Mary McDonnell as “Captain Sharon Raydor”, also on The Closer. Raydor’s character does not yet have the depth of McDonnell’s portrayal as President Laura Roslin on Battlestar Galactica but she’s no longer the one-dimensional foil for Sedgewick’s Johnson as when she first joined the show in a recurring role. While Brenda Lee Johnson won their opening salvos when the two butt heads now they do so as equals; both strong women.
Cote de Pablo as “Ziva David” on NCIS. A former Mossad operative David can not only kick ass with the best of them but brings a wicked sense of humor to her role putting her on equal footing with her male counterparts. She also shows a rare vulnerability lacking in some strong-willed female characters.
Pauley Perrette as “Abby Sciuto” on NCIS. Sciuto is more known for her brains than brawn, but on at least two occasions when attacked she not only held her own but prevailed. She’s most definitely the heart of the NCIS team. She shows a rare sense of individualism in a government agency known for its conformity.
Gabrielle Anwar as “Fiona Glenanne” on Burn Notice. A weapons expert her first impulse is to shoot first and ask questions later. Still, Fiona is a sucker for those in trouble who can’t fend for themselves and Michael Westen’s conscience on Burn Notice.
Sharon Gless as “Madeline Westen” on Burn Notice. Gless first showed her strength as a woman on the eighties show Cagney & Lacey. Now in her sixties she portrays another strong woman as Michael Westen’s mother. Abused by her husband in early seasons she had a rocky relationship with her oldest son who kept from her he was a spy. Over the past two years Madeline, now aware of her son’s past, has taken on dangerous assignments. While tough as nails she also shows her vulnerability. A complete woman.
Linda Hunt as “Hetty Lange” on NCIS LA. While Hetty’s backstory has been slow to unfold she is a woman to be reckoned with. Nobody keeps secrets from her and the rest of her team respects, idolizes, even fears her . . . for good reason. Tough as she can be, however, she is a mother hen to those she commands, holding their safety more closely than her own. [Honorable mention to Daniela Ruah as “Kensi Blye” who fits the Ziva David, Fiona Glenanne mold on NCIS LA.]
Jaime Murray as “H.G. Wells” on Warehouse 13. Warehouse 13 sports a number of strong female characters (Joanne Kelly as “Myka Bering” and Allison Scagliotti as “Claudia Donovan”) but it comes as a delight that H.G. Wells is a female, not a male (on the show her husband received the kudos she so richly deserved). Murray’s character has a decidely dark side. In the same episode, on a recurring role, she’s a hero and a villain.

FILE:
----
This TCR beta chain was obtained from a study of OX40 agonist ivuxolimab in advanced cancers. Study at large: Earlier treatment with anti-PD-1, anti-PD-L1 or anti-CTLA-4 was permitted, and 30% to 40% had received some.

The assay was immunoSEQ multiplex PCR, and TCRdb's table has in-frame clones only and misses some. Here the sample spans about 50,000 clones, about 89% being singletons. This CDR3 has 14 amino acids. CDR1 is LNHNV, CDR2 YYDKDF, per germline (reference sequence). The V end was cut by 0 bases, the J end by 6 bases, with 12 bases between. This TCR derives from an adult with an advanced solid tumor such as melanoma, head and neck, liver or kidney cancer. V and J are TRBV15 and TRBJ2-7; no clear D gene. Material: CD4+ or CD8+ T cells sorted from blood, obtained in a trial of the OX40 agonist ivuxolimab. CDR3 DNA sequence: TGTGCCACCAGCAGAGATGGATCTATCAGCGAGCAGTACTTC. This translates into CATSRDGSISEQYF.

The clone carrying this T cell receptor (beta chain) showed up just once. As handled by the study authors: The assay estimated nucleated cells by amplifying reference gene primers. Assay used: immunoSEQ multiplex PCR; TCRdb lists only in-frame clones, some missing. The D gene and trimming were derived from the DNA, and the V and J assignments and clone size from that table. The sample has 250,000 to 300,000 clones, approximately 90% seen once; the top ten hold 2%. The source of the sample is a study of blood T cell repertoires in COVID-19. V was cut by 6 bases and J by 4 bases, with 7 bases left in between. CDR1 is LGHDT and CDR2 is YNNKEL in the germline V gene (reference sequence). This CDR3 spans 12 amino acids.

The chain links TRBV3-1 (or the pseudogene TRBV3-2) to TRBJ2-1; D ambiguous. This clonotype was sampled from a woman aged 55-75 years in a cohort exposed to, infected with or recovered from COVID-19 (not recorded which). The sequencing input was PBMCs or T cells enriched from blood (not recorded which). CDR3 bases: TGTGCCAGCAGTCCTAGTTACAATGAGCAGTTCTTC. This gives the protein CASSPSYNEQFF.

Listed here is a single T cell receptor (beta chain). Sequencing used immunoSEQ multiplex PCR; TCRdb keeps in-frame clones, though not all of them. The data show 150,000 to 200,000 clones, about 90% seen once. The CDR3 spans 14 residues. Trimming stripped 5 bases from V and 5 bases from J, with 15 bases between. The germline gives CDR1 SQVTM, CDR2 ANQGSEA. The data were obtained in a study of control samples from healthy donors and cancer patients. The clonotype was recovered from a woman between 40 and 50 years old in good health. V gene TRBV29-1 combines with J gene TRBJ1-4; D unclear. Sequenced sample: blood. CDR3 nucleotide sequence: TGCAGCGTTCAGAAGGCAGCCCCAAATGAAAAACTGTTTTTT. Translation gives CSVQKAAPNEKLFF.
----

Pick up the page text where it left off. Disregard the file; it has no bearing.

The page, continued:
Katey Sagal as “Gemma” on Sons of Anarchy. Someone must have known something when they cast “Peggy Bundy” from Married . . . With Children as mother of a bicycle gang. Too often actors are typecast and either don’t stray from what they’ve done or aren’t offered challenging parts. Gemma couldn’t be more different from Bundy. Tough, violent, and uncompromising she holds her family and gang together by her inner strength.
Maggie Q as “Nikita” on Nikita. Not only does she kick ass but in later episodes Nikita shows a vulnerability that brings depth to the character. She’s a worthy successor to Peta Wilson who introduced the character on television (which followed a theatrical film).
Emilia Clarke as “Daenerys Targaryen” on Game of Thrones. Married off by her brother to a rival tribe leader, Daenerys herself takes over leadership when her husband is killed. In the final scene of Season One we see a young woman who’s a power to be reckoned with.
Glenn Close as “Patty Hewes” on Damages. Close chose well on her first television starring role as the dangerous, tenacious, treacherous yet lonely Patty Hewes. A villain in many ways she fights against those with power and for the underdog. Yes, she plies her trade with no ethics but some cases need a lawyer with few principles.
[Honorable mention to Piper Perabo as “Annie Walker” on Covert Affairs and Anna Paquin as “Sookie Sackhouse” on True Blood]
Feel free to add to this list. I know I’m missing some.